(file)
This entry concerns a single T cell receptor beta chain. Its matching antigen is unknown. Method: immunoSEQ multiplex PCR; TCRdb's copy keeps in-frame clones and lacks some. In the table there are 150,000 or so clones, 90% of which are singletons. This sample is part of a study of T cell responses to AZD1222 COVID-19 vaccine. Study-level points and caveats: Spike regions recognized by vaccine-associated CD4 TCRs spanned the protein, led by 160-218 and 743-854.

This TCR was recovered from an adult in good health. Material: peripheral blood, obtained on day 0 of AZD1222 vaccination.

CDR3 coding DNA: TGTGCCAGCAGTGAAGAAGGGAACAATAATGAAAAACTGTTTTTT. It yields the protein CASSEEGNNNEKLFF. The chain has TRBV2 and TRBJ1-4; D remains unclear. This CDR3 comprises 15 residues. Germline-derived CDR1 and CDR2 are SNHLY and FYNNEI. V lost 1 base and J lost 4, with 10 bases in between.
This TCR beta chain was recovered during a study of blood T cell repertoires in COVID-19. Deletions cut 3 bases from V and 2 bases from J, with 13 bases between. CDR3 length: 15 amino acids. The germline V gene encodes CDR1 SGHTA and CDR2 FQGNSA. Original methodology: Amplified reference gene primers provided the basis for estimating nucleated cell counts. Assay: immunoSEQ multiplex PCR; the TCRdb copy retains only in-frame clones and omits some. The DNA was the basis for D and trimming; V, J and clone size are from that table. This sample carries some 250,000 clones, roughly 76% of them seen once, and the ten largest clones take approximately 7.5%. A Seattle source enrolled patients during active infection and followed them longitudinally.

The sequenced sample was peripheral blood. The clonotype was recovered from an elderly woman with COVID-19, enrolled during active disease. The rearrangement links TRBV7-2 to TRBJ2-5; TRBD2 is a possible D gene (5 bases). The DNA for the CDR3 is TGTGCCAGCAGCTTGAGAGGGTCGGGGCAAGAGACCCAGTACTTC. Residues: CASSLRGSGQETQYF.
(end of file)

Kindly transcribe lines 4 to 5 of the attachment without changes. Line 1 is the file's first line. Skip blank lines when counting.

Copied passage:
This TCR beta chain was recovered during a study of blood T cell repertoires in COVID-19. Deletions cut 3 bases from V and 2 bases from J, with 13 bases between. CDR3 length: 15 amino acids. The germline V gene encodes CDR1 SGHTA and CDR2 FQGNSA. Original methodology: Amplified reference gene primers provided the basis for estimating nucleated cell counts. Assay: immunoSEQ multiplex PCR; the TCRdb copy retains only in-frame clones and omits some. The DNA was the basis for D and trimming; V, J and clone size are from that table. This sample carries some 250,000 clones, roughly 76% of them seen once, and the ten largest clones take approximately 7.5%. A Seattle source enrolled patients during active infection and followed them longitudinally.

The sequenced sample was peripheral blood. The clonotype was recovered from an elderly woman with COVID-19, enrolled during active disease. The rearrangement links TRBV7-2 to TRBJ2-5; TRBD2 is a possible D gene (5 bases). The DNA for the CDR3 is TGTGCCAGCAGCTTGAGAGGGTCGGGGCAAGAGACCCAGTACTTC. Residues: CASSLRGSGQETQYF.